Other contributory factors include linking commercial websites to the National Revenue Agency, recovery of the investigative functions of customs, introducing measuring instruments for alcohol and fuel producers, and the strengthening and better coordination of labour inspections. In 2014, VAT measures were introduced: namely fiscal control of goods with high fiscal risk, VAT reverse charges and cash accounting. It is hoped that these measures will yield some of the positive effects – including revenue from this kind of tax – into the future.

Another positive factor is the revival in Bulgarian exports, but the results would be better without the continuing energy inefficiencies related to the non-market and privileged position of electricity producers from renewable energy sources and from cogeneration, as well as the ‘American power plants’, and without the continuing delay in the liberalisation of the energy market.

Room for improvement

Conversely, BICA maintains that the policy of minimum statutory wage increase leads to overvaluation of the work of the lowest qualified workers at the expense of average and highly qualified workers, and also hampers the recruitment of low-skilled workers, sending them to the informal sector or to social welfare.

Based on individual indicators of the CI, the most widespread and problematic manifestations of the informal economy in 2016 in Bulgaria are:

  • fictitious labour contracts;
  • losses from smuggling and VAT fraud;
  • non-issuance of fiscal invoices (receipts) in the service sector.

Indicators that show the most problematic developments from the statistical component of the CI are the trade with non-EU countries and informal employment. The labour market indicator that decreased in 2016 was ‘Main employment contract on full wage’, while ‘Additional employment contract on full wage’ grew marginally (by 0.01 after weighing) compared with 2015 (see annex). The most likely cause for this is the pressure on the employment of low-skilled workers due to the disproportionate increase in the minimum wage which, according to BICA, has created the feeling of ‘greying’ the labour market.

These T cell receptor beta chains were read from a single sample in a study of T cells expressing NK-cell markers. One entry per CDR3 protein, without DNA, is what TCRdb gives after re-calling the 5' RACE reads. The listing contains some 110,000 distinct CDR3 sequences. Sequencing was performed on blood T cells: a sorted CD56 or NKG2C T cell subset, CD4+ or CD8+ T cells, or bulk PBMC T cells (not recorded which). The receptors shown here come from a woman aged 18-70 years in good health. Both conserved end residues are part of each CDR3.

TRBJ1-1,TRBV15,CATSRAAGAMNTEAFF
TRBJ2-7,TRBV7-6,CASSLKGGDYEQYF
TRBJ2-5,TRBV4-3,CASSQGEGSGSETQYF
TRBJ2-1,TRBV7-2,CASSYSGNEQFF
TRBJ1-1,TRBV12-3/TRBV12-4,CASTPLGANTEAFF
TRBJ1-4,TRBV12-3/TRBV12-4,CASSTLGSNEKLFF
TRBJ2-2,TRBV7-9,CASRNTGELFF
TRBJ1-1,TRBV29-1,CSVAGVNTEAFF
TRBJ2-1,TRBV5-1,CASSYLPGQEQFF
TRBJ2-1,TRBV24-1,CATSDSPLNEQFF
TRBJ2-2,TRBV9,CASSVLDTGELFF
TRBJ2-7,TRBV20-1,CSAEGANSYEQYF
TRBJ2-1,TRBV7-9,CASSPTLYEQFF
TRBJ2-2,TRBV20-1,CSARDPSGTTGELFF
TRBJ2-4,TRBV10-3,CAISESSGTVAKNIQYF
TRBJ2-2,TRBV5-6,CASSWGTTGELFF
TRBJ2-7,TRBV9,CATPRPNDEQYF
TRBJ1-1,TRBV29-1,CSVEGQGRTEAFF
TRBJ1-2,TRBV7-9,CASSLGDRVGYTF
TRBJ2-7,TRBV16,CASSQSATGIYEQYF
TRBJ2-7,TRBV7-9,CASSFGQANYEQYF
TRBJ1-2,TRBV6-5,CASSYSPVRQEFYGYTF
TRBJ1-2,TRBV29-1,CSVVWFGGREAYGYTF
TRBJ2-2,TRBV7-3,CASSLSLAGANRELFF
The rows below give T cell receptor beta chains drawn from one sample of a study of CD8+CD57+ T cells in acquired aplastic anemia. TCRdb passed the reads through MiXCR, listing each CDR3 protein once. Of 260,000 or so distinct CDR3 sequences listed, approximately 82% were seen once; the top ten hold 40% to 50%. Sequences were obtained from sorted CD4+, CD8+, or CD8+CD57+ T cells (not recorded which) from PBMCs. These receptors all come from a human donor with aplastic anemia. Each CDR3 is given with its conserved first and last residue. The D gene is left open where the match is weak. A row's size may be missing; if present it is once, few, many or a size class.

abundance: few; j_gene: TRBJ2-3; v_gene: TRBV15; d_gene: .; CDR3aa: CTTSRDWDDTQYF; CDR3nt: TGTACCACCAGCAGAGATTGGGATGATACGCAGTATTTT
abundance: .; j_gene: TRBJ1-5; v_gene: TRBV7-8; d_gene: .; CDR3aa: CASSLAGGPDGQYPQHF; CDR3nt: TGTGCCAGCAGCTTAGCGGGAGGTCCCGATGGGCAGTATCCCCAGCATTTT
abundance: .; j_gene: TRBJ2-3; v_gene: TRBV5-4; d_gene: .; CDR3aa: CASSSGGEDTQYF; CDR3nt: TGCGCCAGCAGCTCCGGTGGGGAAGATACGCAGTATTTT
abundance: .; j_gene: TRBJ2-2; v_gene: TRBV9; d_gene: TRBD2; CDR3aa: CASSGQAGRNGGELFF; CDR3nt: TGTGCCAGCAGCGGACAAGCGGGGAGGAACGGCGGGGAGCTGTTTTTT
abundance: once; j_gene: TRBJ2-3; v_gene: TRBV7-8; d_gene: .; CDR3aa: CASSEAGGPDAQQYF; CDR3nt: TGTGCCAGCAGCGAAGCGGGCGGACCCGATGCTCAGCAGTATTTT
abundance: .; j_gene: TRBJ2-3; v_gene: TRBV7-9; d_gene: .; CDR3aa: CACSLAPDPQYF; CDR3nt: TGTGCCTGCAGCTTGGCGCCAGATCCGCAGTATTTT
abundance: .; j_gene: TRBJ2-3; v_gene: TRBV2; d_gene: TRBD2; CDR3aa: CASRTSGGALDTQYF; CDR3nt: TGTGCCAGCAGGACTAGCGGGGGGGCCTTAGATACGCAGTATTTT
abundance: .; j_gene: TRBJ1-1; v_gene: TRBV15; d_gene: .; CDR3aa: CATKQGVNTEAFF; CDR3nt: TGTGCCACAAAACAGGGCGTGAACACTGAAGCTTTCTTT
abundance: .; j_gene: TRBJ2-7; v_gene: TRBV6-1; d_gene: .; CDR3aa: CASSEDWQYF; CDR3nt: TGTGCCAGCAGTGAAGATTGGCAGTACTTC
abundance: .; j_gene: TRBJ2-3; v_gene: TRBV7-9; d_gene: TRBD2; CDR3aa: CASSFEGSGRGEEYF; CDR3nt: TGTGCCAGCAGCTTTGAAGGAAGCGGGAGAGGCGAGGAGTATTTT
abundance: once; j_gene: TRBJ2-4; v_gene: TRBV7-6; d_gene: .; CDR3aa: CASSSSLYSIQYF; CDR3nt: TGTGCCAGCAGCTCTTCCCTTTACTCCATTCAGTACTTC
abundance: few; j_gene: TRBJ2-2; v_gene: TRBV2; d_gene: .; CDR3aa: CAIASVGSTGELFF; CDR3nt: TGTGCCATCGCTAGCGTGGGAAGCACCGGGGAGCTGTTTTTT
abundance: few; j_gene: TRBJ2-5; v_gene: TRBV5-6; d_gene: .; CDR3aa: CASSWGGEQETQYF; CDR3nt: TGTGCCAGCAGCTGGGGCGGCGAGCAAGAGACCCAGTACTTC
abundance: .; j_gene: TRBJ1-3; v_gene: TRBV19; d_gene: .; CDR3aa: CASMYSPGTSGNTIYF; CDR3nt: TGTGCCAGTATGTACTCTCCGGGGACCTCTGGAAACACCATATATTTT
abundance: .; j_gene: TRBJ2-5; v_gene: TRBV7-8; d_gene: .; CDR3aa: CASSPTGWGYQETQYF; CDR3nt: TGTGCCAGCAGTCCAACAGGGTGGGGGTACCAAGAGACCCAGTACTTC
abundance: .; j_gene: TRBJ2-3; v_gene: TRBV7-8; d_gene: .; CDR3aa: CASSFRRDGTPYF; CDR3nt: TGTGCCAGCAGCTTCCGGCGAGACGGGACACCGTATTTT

The surveyed period shows that economic growth and the revival of the Bulgarian economy have encouraged entrepreneurs to ‘go towards the light’, a positive trend that has become apparent since 2015. The main factors for the positive trends in the change of the CI on the ‘Towards the economy of light’ index in 2016 could be defined internally as financial and economic stability, with some measures to improve the business environment in the country and to curb the grey economy, and externally as the growth of the European and world economy which is reflected in increasing the volume of the Bulgarian exports, as well as the decrease in the migratory pressure on Bulgaria’s borders.

In particular, there was strengthening of the government’s measures in the struggle to reduce the informal economy over the period 2011–2013 and such initiatives undoubtedly lead to positive results. As a result, the CI increased between 2015 and 2016, reaching a record high value of 71.88 points in 2016. Analysing the change of the two components of the CI, BICA concluded that the increase in its value reflects not only the objective statistical data taken into account by the statistical sub-index, but also the opinion of the entrepreneurs and employees and their assessments for the dynamics and share of the informal economy (the sociological sub-index of the CI).

Recognised as an innovation at European level (PDF), the CI ‘Towards the economy of light’ index generated considerable interest at the 9th General Assembly of the International Coordination Council of Employer Organisations held in Yerevan, Armenia. Employers from Europe and Asia expressed their willingness to use the CI to measure and help prevent the informal economy.